"Might need something like that," Satyan said.

Treta walked over to him, looked in the window, then shook her head. "My turn now. It's too expensive."

"Come on. What if I get posted off-station?"

"Then you can send me recordings. Or use the combooths like everyone else."


Treta turned on him. "It's too damn expensive, Satyan. If we don't have enough money for the furniture and things, we don't have it for this, either."

"Hey, come on."

"No, you come on. I'm tired of you scuttling anything that I want to get, then not applying the same standards to yourself." She threw up her arms. "But hey, what do I know? Maybe it'd be good to have a cell, so's I can keep an eye on you when you're away."

"Oh, right," Satyan said. "Because I can't be trusted. I'd jump into bed with the next woman I saw."

"Well, what do I know? For all I know you could be doing it with Sari right now."

"Hah," Satyan said. "Not in a million years."

"Hey! That's my best friend you're talking about."

Satyan put his arms around Treta and kissed her on the forehead. "I'm sorry, baby. I would definitely sleep with Sari if you weren't around. Feel better now?"

She plonked him on the nose, then kissed it. "Silly man." Then she broke free of his grip and walked on, oblivious of the future.

Satyan remained, staring at the cell phones in the windows, not seeing them. Then he followed, grasped for Treta's hand and took firm hold of it, and they continued on.

This time it was Treta's attention that was caught by something, across the street. She crossed it, and Satyan followed.

"Look," she said, pointing to a window. It was a baby clothing store. Satyan's eyes widened and he took an exaggerated step backwards, his hands in front of him like he were being held up at gunpoint.

Treta laughed. "Get over here," she said, and looked in the window. The display included everything from jumpsuits to shoes. The latter were at a discount, a sign said, because of a manufacturing error.

Satyan, who felt uncomfortable even looking at the things, decided to at least take part in the conversation. "Well, they're cheap."

"Mmm. I don't like them too much," Treta said. "They might fall apart at least notice." She looked closer. "It almost looks like they've been worn before."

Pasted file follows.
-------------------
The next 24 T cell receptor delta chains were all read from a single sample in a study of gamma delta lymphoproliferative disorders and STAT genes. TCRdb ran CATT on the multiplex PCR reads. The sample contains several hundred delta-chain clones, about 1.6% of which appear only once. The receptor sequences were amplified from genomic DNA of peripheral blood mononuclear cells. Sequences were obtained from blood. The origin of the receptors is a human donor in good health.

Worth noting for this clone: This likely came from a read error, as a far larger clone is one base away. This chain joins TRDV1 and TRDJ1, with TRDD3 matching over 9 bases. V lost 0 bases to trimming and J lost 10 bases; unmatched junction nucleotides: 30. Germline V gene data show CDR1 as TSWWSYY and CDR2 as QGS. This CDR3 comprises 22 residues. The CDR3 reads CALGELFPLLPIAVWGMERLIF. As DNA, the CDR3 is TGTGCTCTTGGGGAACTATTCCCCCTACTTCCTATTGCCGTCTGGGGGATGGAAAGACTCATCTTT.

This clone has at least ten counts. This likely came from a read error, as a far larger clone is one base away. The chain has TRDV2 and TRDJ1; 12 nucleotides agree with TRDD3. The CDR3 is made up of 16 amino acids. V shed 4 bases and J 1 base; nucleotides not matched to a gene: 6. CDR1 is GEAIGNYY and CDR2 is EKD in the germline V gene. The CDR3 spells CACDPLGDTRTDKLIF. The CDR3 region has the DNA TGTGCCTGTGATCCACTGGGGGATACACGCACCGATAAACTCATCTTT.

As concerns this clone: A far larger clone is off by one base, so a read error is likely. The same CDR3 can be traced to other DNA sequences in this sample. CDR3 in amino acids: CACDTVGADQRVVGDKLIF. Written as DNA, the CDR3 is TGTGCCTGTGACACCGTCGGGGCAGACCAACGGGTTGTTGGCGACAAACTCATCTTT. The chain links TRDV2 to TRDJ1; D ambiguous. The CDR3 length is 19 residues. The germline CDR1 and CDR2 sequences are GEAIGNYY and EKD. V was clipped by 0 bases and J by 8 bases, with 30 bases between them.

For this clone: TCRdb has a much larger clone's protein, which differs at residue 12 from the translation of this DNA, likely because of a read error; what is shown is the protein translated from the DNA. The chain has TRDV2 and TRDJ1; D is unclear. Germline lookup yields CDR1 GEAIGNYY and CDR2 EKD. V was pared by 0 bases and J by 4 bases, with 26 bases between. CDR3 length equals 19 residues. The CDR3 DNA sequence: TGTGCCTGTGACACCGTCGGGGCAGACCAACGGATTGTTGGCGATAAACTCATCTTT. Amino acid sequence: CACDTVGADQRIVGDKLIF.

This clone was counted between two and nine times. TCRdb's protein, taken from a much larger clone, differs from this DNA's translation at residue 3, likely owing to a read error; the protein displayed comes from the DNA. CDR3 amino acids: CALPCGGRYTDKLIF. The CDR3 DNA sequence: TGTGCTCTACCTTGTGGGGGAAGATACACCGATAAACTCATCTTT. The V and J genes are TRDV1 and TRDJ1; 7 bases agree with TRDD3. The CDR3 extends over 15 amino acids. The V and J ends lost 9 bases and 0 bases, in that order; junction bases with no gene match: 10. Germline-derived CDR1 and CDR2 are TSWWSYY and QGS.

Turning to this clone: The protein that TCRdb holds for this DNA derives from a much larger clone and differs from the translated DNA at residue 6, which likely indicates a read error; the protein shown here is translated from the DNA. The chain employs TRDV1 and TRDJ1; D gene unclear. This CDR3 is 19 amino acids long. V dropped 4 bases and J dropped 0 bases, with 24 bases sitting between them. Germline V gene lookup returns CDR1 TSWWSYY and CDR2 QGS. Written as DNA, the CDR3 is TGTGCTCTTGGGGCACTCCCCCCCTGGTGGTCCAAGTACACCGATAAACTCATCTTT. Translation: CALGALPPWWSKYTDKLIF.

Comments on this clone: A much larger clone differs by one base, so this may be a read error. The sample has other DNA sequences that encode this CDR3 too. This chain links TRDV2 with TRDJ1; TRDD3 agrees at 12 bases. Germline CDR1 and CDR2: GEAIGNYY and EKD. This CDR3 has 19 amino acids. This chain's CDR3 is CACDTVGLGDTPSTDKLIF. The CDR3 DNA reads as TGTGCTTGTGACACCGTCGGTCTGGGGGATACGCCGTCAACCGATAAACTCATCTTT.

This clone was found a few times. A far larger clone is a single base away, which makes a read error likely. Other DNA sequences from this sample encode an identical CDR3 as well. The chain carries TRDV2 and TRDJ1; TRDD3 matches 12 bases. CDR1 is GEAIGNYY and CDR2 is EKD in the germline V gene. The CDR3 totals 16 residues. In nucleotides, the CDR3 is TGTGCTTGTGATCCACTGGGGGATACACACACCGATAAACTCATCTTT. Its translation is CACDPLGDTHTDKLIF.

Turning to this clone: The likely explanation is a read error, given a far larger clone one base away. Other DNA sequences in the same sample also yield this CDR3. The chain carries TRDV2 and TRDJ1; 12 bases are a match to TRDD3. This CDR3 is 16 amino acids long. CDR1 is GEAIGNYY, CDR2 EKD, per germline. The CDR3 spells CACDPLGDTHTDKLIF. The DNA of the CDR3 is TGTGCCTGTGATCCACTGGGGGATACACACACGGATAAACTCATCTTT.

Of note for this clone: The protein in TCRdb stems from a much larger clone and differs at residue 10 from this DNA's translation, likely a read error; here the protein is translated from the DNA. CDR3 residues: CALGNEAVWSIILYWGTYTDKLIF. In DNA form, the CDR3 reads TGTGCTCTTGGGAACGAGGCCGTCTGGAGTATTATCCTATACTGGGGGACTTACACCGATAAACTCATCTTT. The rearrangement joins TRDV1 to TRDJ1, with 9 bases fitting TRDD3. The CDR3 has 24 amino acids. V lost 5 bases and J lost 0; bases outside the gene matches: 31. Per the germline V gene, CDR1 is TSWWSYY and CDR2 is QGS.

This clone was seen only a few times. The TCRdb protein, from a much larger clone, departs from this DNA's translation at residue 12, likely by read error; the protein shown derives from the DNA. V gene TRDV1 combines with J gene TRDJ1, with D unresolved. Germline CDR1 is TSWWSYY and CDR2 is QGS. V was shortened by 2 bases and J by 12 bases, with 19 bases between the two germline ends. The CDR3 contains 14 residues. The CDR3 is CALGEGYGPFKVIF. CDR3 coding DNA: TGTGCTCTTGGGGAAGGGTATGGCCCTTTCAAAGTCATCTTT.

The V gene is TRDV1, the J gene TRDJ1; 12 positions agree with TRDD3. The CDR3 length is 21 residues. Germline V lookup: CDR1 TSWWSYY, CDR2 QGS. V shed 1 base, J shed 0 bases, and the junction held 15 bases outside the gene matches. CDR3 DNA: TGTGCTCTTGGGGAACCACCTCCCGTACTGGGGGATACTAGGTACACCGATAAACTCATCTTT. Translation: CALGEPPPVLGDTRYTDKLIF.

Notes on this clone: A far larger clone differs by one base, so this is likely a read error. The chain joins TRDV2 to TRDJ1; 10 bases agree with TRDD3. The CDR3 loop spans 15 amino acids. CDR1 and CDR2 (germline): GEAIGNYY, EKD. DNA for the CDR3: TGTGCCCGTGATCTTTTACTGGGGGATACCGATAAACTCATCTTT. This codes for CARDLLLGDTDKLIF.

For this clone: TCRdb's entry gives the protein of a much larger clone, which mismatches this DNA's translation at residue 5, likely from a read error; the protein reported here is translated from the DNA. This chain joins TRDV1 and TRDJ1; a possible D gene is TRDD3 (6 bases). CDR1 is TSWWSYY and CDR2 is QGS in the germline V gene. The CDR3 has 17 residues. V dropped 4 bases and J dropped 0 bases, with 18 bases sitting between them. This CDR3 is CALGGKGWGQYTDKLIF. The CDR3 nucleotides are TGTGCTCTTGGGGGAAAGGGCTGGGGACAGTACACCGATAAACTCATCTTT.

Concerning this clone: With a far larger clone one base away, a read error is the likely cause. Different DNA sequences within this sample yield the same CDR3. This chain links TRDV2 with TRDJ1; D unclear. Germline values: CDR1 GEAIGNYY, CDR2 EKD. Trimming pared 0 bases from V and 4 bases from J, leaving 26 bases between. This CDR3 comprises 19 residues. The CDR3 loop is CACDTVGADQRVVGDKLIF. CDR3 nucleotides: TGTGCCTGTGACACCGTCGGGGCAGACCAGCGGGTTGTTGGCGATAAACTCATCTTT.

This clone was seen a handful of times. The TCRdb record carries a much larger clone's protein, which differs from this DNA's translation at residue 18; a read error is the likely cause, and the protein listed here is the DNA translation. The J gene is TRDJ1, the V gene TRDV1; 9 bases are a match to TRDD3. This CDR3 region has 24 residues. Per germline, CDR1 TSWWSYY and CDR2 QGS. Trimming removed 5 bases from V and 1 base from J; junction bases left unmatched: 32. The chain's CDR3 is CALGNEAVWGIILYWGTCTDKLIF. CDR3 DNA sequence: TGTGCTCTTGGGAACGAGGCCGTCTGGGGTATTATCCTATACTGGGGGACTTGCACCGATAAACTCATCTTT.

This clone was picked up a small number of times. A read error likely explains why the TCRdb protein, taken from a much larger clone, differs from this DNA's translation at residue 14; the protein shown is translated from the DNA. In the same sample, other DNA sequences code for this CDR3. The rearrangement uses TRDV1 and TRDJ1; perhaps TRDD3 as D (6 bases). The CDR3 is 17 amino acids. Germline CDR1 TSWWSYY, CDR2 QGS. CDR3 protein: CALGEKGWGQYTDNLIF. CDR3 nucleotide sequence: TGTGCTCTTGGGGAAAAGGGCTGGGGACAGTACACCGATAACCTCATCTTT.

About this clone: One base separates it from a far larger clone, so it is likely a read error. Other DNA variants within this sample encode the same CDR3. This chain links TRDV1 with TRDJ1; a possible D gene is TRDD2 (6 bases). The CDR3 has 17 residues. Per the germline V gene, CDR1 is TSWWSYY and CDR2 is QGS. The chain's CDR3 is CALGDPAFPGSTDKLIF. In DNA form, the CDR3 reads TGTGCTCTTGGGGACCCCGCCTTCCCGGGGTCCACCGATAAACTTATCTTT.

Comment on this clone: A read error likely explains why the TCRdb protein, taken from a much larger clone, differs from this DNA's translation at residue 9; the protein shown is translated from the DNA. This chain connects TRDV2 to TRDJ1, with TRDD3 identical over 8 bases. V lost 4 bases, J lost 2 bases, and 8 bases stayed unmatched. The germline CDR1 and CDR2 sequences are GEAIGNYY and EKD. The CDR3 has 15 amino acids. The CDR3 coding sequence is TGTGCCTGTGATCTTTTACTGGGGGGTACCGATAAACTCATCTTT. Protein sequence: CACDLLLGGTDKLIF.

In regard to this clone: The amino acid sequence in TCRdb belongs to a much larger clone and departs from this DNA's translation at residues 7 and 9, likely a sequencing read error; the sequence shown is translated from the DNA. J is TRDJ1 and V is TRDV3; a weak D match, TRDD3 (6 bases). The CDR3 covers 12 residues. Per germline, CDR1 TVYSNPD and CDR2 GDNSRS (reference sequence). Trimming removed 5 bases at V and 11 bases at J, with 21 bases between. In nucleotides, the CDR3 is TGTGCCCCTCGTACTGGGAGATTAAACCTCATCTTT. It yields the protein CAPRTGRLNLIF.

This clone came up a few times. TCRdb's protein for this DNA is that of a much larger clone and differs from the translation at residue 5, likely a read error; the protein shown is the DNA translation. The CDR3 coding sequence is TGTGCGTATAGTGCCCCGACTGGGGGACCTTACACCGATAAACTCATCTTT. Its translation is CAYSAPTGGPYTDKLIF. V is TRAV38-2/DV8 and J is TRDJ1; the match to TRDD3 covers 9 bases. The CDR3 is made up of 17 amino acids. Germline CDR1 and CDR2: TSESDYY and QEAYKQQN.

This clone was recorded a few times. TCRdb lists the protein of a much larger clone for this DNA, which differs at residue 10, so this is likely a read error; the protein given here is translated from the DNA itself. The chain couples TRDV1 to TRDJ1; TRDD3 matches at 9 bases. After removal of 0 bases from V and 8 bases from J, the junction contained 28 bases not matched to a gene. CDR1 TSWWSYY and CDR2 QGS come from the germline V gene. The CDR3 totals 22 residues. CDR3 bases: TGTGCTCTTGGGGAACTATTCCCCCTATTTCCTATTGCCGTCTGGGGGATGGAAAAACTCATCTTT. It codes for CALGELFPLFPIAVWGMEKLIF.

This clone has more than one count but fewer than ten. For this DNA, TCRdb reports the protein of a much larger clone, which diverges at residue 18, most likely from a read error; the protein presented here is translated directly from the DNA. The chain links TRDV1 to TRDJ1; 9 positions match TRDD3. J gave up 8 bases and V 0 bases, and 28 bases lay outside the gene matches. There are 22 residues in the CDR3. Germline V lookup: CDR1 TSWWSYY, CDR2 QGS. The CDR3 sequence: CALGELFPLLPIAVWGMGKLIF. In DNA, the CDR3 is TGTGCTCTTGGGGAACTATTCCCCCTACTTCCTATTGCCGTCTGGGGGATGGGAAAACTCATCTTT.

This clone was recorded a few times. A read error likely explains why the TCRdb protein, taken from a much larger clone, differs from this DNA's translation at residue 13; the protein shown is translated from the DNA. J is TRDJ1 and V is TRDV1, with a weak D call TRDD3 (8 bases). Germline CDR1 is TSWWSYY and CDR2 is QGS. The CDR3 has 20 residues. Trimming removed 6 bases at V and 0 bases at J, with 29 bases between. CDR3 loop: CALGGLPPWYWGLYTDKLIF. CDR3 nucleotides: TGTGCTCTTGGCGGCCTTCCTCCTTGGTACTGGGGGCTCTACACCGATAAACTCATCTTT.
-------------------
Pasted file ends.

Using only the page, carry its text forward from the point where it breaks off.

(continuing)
"Sweetie, they're baby shoes, for sale," Satyan said, "and were probably never worn."

She shivered, and moved on.

As Satyan followed, he noticed that the air had in fact gotten even colder. It would probably be time to head home soon. He found a street vendor nearby, selling food and hot drinks, and led Treta there. The greasy smell of fried fat didn't much raise their appetites, so they bought hot drinks instead; Satyan a warm soup, Treta a frothy brew. For no real reason, Satyan reached out with his free hand and put it around Treta's waist, hugging her tight. Treta returned the gesture. Behind them, the baby shoes stood still on the shelves, unmoved.

After they were done, they tossed the plastic cups into the recycle bin next to the vendor's cart, and walked on. The next store was an insurance booth, and Satyan made a crack about having one right next to a fast food vendor.

Treta thought it over while looking at the premiums they offered, then said, "Well ... I'm not sure I want to say that something like this is too expensive. But still..."

"Yeah," Satyan said. "I know what you mean." And they put it out of their minds, like a blackened match tossed into a dark corner.

After they'd walked apace, Satyan added, "Actually, the furniture might not be a bad idea."

Treta stared at him. "Are you serious?"

"And some curtains." He saw her look. "Well, why not? If we plan to make a home, why not make a home? I don't mind the idea of coming back home to a warm place, familiar smells, lights on and a fireplace on the screen. And you."

She grasped his hand a little harder.

"The world doesn't always have to spin around," he said.

"No, it doesn't. Nor we with it," she said.

They came to a park, and saw the wind blow through the trees. The leaves were falling off in droves, leaving the branches bare and alone. The trees stood there like sentinels; from the viewpoint of the leaves, and the seeds nesting in the ground, they'd undoubtedly always been there, and would always be.

They walked on until they came to another travel agency, and on unspoken agreement they both slowed the walk. Satyan idly waved his hand in front of the sensors, close to the low, blue end. Now, with the nippy winds of fall blowing down every crack and crevice, and the trees shorn of their leaves and seeds, a sedate, relaxed vacation on some warm planet didn't seem half so bad.

They looked at each other, turned and went into the park. Night was falling, and it was time to head home. Hand in hand, they walked down the final trails together. The leaves obscured their path until at last they were gone.